ASN.1 provides a mechanizm whereby users can extend the notation for
their own use, or for use by others. A user does so by defining one or
more **macros **using the **macro definition notation**. A macro
can be imported and exported just like any type or value definitions. To
the macro user, the macro appears as a new ASN.1 type with its own notation
which can be used wherever a type can be placed, and similarly with value
notation. In case of encoding, the macro is turned into equivalent value
of ASN.1 types, so it can be !!!pokladane!!! as a **delivered value**.
Macros are not used very commonly, so if you a re not very keen on ASN.1,
you can skip this section without loosing too much information.

Each macro has its own reference name. It is like a type reference,
but typed with all caps and followed by keyword `MACRO`. Its borders
are signed with keywords `BEGIN` and `END` and between them
are two sections called **productions** for type and value notation
and optionaly the third one containing the other productions equal to type
definitions. Each production starts with its reference name, first two
are keywords `TYPE NOTATION` and `VALUE NOTATION`:

`MY1STMACRO MACRO ::=`

`BEGIN`

`TYPE NOTATION ::= ...`

`VALUE NOTATION ::= ...`

`...`

`END`

One production consists of its reference name, assignment sign (`::=`)
and one or more alternatives separated by pipe sign (`|`). Each
alternative is a list of items and/or embedded definition and/or name of
the subsidiary productions. Each item has a corresponding character string,
which it recognises, as follows:

"aaaa" | the string of characters "aaaa" excluding the double quotes |

string |
any sequence of characters (delimited by the following item) |

identifier |
a string obeying the rules for identifiers or references |

number |
a string of digits |

empty |
null string (always recognised) |

type |
any string which can be recognised as ASN.1 type notation |

type (typeref) |
as above, but as a side effect of recognition, the type is assigned to the typeref |

value (type) |
any string which can be recognised as ASN.1 value notation for the type |

value (valueref type) |
as above, but as a side effect of recognition, the value is assigned to the valueref |

Items may be separated by spaces and newlines.

Embedded definitions are simply a series of ASN.1 type and value assignments
enclosed within "`<>`". They come into effect at
the point in the alternative where they appear.

So, that' for theory, now let's have a look at some examples. The first
one is macro `POSSIBLE`, which is very strange and probably unusable
in praxis, but demonstrates most of macro possibilities:

`POSSIBLE MACRO ::=`

`BEGIN`

`TYPE NOTATION ::=`

`type(X)`

`<PossibleX :: CHOICE {present X, omitted NULL}>`

`VALUE NOTATION ::=`

`"OMITTED"`

`<VALUE PossibleX ::= omitted NULL> |`

`value (x X)`

`<VALUE PossibleX ::= present x>`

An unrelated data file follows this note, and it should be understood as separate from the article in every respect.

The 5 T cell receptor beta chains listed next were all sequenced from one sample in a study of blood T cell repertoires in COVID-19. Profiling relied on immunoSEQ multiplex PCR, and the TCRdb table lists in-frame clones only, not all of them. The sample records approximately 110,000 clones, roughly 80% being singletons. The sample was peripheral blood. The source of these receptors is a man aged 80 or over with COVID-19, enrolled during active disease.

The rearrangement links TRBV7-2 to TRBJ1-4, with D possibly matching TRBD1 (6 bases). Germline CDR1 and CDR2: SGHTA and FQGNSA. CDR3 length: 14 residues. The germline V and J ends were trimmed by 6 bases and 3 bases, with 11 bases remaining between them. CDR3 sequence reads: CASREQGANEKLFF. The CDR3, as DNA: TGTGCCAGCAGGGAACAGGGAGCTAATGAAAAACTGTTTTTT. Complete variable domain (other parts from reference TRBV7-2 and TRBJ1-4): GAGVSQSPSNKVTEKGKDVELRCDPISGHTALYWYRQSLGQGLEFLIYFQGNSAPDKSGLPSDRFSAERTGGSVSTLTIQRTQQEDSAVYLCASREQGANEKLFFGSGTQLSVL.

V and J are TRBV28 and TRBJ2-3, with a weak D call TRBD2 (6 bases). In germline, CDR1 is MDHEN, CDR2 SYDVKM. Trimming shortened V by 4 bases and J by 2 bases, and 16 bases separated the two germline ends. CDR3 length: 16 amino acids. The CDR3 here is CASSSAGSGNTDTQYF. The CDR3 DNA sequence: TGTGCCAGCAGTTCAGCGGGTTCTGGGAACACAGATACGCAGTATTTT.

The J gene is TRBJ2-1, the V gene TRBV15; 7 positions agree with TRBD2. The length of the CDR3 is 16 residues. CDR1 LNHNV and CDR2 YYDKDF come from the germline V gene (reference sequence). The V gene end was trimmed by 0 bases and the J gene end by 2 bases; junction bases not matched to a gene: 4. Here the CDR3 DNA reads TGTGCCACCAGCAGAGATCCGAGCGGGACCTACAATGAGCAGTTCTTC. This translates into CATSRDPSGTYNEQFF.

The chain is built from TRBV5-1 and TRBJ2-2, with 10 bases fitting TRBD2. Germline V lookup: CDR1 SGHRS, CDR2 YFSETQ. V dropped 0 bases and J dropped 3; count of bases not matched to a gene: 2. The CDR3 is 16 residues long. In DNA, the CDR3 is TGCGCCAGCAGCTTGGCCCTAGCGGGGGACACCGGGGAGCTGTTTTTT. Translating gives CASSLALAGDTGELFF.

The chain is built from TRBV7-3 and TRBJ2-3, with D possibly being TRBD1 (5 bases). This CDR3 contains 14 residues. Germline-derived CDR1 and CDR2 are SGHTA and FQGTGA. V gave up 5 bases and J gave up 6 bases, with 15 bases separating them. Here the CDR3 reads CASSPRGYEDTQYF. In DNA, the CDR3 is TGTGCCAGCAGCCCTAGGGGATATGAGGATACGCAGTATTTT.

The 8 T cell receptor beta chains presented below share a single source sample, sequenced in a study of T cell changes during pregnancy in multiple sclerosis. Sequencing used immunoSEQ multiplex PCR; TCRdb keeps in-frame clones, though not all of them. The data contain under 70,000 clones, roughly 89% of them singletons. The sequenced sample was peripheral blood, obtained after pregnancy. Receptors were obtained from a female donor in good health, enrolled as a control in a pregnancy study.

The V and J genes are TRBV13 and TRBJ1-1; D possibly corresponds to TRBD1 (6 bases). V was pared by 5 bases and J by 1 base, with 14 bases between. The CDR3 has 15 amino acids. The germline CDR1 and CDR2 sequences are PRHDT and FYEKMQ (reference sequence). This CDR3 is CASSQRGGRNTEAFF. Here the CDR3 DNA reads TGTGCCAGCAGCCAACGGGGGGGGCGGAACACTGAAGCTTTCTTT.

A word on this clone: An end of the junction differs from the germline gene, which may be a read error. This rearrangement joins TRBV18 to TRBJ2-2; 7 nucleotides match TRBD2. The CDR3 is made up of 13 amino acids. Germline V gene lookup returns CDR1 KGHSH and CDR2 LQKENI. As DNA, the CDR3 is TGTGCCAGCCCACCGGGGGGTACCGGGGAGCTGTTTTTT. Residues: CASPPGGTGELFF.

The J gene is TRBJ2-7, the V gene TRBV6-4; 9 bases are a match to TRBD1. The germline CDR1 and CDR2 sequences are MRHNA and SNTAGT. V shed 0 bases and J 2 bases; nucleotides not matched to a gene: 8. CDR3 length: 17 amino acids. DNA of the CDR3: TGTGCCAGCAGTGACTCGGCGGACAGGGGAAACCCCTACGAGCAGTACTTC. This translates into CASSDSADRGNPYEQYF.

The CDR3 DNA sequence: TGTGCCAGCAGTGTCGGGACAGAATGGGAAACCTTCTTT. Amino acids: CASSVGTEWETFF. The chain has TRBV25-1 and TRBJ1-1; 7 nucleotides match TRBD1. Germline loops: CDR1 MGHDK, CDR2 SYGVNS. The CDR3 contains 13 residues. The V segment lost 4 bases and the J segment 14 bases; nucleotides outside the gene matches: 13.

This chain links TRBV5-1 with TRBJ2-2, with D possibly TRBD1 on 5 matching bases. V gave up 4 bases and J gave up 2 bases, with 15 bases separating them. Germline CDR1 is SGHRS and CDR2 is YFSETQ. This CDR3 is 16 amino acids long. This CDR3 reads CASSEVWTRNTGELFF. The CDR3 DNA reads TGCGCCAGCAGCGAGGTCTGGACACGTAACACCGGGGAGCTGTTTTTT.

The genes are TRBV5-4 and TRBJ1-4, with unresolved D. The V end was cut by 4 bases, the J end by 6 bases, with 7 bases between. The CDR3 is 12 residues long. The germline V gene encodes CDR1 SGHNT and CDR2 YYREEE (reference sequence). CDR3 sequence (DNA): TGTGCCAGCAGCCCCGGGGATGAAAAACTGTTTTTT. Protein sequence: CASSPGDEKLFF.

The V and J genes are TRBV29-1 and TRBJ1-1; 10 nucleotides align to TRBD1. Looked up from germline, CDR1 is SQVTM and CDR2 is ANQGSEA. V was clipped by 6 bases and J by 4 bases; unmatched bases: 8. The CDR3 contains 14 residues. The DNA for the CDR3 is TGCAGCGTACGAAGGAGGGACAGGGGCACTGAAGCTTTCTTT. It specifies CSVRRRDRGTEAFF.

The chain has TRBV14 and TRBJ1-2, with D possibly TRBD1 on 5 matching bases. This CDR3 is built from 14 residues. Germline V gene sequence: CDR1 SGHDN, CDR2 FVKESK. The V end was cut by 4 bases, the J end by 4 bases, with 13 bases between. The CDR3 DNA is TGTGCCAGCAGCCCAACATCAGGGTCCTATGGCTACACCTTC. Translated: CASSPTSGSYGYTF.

`END`

Before explaining all that happens, let's have these assignments:

`A ::= POSSIBLE SEQUENCE OF INTEGER`

`a1 A ::= OMITTED`

`a2 A ::= {1, 2, 0}`

First of them assignes an A instance of macro `POSSIBLE` with
'parameter' that is a type, values of which possibly can be assined to
a variable in following value notation.

Assignment of `a1` contains string `OMITTED`, that means,
supported value for omitted from macro, which results in assigning `NULL`
to `a1`.

The last assignment contains a sequence of tree numbers, which is valid
for type `SEQUENCE OF INTEGER`. Because as a 'parameter'
of assignment is this sequence, the second branch of `VALUE NOTATION`
is taken and results in assigning this sequence to `a2`.

As you can see, this macro can be easily substituted by:

`A ::= CHOICE {SEQUENCE OF INTEGER, NULL}`

The only diference is that `NULL` must be then assigned to `a1`.

But, here is another example of macro which is more usable. It is taken from standard for Remote Operation.

`OPERATION MACRO ::=`

`BEGIN`

`TYPE NOTATION ::= Argument Result Errors`

`VALUE NOTATION ::= value (VALUE OperationCode)`

`Argument ::= "ARGUMENT" ResultType | empty`

`Result ::= "RESULT" ResultType | empty`

`Errors ::= "ERRORS" "{" ErrorName "}"
| empty`

`ResultType ::= type | empty`

`ErrorNames ::= ErrorList | empty`

`ErrorList ::= Error | ErrorList "," Error`

`Error ::= value (ERROR)`

`END`

`OperationCode ::= INTEGER`

A typical example of the use of this macro is as follows:

`get OPERATION`

`ARGUMENT AttributeType`

`RESULT ArgumentValue`

`ERRORS {noSuchAttribute, accessBarred}`

`::= 5`

The last examle is more funny. At compile time it 'eats' the rest of any module within used until any other macro is reached:

`VOCAIOUS MACRO ::=`

`BEGIN`

`TYPE NOTATION ::= Eat`

`VALUE NOTATION ::= empty`

`Eat ::= "END" | "MACRO" | EatSomething
Eat`

`EatSomething ::= type | identifier | number | Keyword | Special`

`Keyword ::= "NULL" | "TRUE" | "FALSE"
| "PLUS-INFINITY" | "MINUS-INFINITY"`

`Special ::= "::=" | "," | "{" | "}"
| "." | "(" | ")" | "'" string
"'B" | "'" string "'H" | """"
string """"`

`END`